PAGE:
Chiaozza Chapel Opening Tuesday, February 13 at Cooler Gallery, 7 pm to 10 pm.
Everyone’s favorite Navy Yard industrial icebox turned gallery is at it once again with a new exhibition by artistic duo Chiaozza. While their show’s name, Chiaozza Chapel, may sound like an old piece of ornate architecture you’d learn about in art history class, their work is certainly very modern. However, it’s still an actual chapel, at least in the formal sense of the word. The duo has transformed a small 6’x7’ section of the space into a colorful, geometrical space for contemplation and gathering. If you’re old-school, think of the structure within as a kind of modernized, minimalist stained glass. Personally, I think it kind of looks like a nice, stylish condo for birds. More →
Queer-themed art shows are having a moment right now, and we can only expect that trend to continue as we enter a time of uncertainty about the future of LGBTQ rights in this country (and those of all marginalized people, really). An ongoing exhibition called Like Smoke(on view through December 4 at the New York Artists Equity Association on the Lower East Side) feels so right-now in that way. The show mines gay history and examines the ways in which oppression, both past and persistent, still creep into the present. Though it examines the queer body, you won’t see any actual bodies on display. Instead there’s a great gaping black hole, phantoms from the past, and a lingering sense of absence.
The mood was shifting just as I made my way toward House of Yes around 10 pm last night. Commentators on NBC, CNN, and anywhere else were starting to look flustered– especially Wolf Blitzer (a guy who looks like he passed up coffee to stick his fingers into an electrical socket) whose discombobulated outbursts and spastic reportage were only adding to a slowly-building sense of panic. Many battlegroud states were still too close to call, but Trump and Hillary were now neck-and-neck. That menacing meter on the New York Times site, which measured the probability of a Trump victory, was jumping up from its position at “we’re cool” to “we’re so, so fucked.”
By the looks of things, October’s becoming something of a de facto Queer Film Month in New York City. Which is way cool, we’re always happy to see queer goings-on about town beyond Pride Month. And whether you’re a connoisseur of all things old and aging well, or live solely to soak up ever-refreshing nowness, we’ve got a couple of events that offer a slew of opportunities to attend LGBT movie happenings.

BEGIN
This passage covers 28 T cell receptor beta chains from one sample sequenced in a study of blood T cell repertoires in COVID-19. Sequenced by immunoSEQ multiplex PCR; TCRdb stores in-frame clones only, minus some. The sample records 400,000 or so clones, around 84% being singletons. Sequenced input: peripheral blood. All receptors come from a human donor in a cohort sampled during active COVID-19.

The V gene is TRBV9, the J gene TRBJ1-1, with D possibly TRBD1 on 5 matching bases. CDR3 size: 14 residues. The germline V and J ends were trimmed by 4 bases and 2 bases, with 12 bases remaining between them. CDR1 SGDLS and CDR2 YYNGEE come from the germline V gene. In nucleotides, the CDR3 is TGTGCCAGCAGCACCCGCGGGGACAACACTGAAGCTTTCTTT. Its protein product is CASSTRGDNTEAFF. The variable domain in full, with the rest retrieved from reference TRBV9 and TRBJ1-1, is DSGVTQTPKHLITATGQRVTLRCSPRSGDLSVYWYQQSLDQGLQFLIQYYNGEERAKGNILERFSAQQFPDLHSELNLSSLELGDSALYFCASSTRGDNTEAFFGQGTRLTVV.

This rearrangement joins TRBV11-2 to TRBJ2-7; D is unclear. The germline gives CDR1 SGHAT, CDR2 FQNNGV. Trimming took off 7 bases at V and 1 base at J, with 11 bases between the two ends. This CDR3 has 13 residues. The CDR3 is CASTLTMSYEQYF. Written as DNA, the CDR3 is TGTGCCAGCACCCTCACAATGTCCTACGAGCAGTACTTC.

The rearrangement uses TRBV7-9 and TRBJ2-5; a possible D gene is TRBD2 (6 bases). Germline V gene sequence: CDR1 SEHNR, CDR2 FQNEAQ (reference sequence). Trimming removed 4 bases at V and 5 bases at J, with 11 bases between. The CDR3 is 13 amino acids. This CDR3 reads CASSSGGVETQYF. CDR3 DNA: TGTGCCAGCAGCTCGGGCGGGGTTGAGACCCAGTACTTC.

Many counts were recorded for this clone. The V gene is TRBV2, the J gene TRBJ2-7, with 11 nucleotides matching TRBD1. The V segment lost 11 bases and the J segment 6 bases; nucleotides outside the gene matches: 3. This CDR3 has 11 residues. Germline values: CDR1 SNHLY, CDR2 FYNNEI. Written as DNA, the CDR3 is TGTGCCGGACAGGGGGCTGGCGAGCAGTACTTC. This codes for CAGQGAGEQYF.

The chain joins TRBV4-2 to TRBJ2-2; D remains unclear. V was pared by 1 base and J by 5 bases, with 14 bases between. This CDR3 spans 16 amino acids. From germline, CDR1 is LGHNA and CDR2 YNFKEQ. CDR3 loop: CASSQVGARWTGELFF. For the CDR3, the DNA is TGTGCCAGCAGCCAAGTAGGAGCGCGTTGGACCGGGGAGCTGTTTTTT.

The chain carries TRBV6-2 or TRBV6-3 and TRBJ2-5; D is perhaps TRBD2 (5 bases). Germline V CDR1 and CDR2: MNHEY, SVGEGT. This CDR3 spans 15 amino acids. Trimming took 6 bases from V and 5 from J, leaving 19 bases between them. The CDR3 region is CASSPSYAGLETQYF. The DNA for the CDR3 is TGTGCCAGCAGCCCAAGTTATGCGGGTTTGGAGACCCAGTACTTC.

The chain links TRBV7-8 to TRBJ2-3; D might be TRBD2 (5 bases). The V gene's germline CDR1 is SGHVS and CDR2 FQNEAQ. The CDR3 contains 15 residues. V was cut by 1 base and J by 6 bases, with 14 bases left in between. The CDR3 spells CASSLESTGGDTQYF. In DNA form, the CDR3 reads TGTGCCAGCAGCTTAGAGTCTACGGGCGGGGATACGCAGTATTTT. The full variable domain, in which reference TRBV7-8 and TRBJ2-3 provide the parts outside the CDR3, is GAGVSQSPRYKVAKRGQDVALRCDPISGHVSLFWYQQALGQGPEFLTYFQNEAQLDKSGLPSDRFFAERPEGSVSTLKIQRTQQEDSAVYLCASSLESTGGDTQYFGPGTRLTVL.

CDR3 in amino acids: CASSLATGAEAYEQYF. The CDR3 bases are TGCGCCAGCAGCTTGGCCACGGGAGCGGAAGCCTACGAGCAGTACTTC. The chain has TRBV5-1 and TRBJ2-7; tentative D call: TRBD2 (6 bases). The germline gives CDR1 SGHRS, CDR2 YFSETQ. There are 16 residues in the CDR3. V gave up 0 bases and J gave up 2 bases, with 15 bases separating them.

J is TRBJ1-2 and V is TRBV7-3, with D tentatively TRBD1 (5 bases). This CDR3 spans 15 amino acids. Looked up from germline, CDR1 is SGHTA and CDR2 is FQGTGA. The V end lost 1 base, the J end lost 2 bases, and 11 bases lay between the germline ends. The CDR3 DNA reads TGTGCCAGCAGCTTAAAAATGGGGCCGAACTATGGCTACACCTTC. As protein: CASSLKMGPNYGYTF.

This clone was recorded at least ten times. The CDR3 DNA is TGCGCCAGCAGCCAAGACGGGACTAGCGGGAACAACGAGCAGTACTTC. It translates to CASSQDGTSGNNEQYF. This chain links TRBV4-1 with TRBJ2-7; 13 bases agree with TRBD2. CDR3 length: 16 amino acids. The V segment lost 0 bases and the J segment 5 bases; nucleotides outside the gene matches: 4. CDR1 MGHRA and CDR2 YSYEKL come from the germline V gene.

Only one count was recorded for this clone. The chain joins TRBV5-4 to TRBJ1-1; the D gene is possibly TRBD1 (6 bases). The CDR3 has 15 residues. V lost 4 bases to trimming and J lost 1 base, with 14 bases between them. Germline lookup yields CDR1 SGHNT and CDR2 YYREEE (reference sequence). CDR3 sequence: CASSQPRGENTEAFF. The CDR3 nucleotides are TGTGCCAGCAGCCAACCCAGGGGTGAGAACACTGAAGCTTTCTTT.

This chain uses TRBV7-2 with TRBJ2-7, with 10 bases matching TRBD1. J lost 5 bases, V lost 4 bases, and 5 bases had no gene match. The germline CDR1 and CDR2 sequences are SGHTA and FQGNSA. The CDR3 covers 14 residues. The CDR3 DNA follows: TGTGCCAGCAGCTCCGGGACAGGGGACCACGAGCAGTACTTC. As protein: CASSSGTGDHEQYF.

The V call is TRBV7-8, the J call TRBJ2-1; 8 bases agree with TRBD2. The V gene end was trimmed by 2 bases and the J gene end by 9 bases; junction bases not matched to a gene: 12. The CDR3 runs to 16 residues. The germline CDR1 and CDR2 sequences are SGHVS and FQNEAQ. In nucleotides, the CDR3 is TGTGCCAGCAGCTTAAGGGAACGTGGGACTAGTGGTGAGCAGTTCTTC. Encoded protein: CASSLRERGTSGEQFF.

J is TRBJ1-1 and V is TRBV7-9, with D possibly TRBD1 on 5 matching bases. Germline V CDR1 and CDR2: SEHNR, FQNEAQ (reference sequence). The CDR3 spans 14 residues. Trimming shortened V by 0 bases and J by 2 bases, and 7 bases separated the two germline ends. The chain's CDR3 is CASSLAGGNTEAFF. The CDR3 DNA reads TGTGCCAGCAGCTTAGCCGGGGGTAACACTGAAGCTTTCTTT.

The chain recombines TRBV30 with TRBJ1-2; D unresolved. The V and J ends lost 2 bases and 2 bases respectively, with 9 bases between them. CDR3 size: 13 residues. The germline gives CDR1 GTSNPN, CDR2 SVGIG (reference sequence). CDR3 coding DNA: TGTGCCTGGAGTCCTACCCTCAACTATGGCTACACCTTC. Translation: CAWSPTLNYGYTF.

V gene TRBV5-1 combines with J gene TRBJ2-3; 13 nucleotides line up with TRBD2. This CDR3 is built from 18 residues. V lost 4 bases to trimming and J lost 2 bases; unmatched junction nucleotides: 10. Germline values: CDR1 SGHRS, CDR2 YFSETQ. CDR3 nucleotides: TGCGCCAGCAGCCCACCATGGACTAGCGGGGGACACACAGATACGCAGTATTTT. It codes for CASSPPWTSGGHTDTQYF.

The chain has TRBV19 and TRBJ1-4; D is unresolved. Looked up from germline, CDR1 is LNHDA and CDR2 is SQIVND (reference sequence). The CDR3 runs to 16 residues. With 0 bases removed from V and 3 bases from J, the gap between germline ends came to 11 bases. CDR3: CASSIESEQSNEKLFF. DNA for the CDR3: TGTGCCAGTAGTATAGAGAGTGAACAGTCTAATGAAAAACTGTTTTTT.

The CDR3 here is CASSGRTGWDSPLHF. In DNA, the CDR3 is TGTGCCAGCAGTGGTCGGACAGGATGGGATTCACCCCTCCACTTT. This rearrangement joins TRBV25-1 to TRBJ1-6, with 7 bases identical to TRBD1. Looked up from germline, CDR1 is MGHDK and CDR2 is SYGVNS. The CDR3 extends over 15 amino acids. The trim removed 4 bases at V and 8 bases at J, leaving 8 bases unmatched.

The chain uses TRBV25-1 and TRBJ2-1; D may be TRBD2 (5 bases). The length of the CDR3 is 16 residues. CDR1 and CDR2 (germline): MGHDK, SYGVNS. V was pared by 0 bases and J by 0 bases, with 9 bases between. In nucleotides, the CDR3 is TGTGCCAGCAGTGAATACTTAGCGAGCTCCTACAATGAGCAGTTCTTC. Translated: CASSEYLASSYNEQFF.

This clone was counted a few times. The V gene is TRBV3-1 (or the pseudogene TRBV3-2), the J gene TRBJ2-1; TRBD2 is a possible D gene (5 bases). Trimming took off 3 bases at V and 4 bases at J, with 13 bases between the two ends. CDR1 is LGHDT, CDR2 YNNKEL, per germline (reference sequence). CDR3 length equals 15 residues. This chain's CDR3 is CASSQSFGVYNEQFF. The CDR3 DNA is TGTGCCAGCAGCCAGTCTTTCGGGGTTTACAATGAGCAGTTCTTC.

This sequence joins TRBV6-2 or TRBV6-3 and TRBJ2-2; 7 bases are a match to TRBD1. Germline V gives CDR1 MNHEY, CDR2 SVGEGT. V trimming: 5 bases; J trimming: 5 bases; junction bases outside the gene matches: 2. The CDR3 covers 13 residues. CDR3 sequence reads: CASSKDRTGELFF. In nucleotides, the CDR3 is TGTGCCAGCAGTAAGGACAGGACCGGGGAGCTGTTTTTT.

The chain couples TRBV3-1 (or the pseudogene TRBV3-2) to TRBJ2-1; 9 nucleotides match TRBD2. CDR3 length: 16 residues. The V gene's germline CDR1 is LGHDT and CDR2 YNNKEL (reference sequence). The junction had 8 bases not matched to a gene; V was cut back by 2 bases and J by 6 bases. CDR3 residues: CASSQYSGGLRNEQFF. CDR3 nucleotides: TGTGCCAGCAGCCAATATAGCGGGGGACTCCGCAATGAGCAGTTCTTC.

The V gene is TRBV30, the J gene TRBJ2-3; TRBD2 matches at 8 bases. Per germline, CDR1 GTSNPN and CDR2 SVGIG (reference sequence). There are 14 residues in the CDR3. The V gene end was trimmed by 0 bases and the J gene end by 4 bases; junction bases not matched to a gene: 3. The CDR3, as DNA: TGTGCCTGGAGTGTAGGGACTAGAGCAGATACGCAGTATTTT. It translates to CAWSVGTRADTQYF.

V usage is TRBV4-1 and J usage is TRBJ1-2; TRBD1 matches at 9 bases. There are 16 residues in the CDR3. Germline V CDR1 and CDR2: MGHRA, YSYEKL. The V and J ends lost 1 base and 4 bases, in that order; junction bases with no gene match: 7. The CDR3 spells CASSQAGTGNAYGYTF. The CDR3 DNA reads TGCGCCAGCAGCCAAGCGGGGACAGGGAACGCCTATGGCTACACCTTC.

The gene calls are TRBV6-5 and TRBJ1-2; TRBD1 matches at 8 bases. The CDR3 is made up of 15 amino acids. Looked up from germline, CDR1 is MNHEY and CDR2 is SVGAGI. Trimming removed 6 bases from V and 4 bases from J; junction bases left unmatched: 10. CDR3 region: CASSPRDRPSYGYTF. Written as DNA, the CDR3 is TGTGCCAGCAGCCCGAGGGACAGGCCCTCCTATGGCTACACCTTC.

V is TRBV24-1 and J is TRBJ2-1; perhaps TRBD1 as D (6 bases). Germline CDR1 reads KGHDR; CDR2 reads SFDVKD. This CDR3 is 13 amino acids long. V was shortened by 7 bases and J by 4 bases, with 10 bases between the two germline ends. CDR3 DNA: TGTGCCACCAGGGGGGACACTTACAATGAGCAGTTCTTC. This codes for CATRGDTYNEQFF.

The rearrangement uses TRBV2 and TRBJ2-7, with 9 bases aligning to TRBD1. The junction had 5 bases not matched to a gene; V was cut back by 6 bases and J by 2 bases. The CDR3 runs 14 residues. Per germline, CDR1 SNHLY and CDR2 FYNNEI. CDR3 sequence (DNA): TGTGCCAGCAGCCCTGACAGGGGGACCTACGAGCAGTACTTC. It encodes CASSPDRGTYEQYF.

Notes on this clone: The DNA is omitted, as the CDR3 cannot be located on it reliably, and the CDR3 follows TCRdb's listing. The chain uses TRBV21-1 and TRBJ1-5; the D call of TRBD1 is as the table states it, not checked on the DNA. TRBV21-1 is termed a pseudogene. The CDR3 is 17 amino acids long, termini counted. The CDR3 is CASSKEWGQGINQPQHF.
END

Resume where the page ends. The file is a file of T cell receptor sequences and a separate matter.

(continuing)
A “queer feminist cyborg epic time travel thing” has taken residency at the Loft on Classon for a three-week festival that presents the culmination of the ETLE Universe, a maximalist work of science fiction instigated by Sarah A.O. Rosner in 2012. Bedford + Bowery covered the ETLE Universe this past spring, which saw the unveiling of a graphic novel, 3D-printed rings, and a photography exhibition. Now the collective is showing its final works, including an evening-length performance, a feature-length pornography, a performance of the Universe’s concept album, parties, and lectures (a full listing of showings is available here).
Freak Out! Fest, a queer and trans punk music festival, is making its debut in Bushwick and the Lower East Side this weekend with over 20 bands playing shows at Silent Barn, ABC No Rio, and Cake Shop. The fest starts tonight at Silent Barn and continues with afternoon and nighttime shows on Saturday and Sunday.
Even the most jaded of after-hours ravers probably haven’t seen this pricing scheme before: for women, entry to Dagger is $5 at the door before midnight and $10 after; meanwhile it’s $15 all night for “homo cys dudes” and $50 all night for “str8 cys dudes.” Those covers are actually enforced, and yet the people at the monthly party’s latest installment were still easily a third male-presenting.
A “roaming screening series” has set up shop in venues across New York City and unofficially dubbed July queer cinema month. Maybe you’ve seen the posters around town for Dirty Looks: On Location, which the organizers are calling “a series of queer interventions” in the form of performance art, but mostly cinema inside LGBT cultural landmarks, art institutions, DIY spaces, and even in places where the ghosts of queer past linger, like defunct bathhouses and former meeting spots. Screenings are showcasing not just classics of gay cinema but recent efforts by local up-and-comings.
Deborah Kass, “Deb,” 2012. Screenprints, edition of 60, 24 x 24 inches each.
Some of the city’s most colorful characters flocked to The Lesbian, Gay, Bisexual & Transgender Community Center last night to celebrate the completion of a $9.2 million renovation project. A sparkling rainbow ribbon was cut by Edie Windsor, who famously caused the Supreme Court to change its exclusively heterosexual interpretation of marriage through a civil rights case that is now a historical milestone for the LGBT community. Cheers resounded as it fell to the floor. More →
It’s 3 a.m. at Passion Lounge, the heavily mirrored club on Broadway previously known as Angels, and the roving underground party known as Ultra Velvet is in full swing. Brooklyn rapper Dai Burger coos a line from her new single into the mic: “Soufflé, I could come on these bitches all day.” She’s iced in iridescent blue from head to transparent heel. Her audience is similarly attired in ensembles ranging from the futuristic to the obscene. As lasers spin, they share fish bowls, sipping an orgy of liquor from long straws. Passion’s towering security guards look on, confused. More →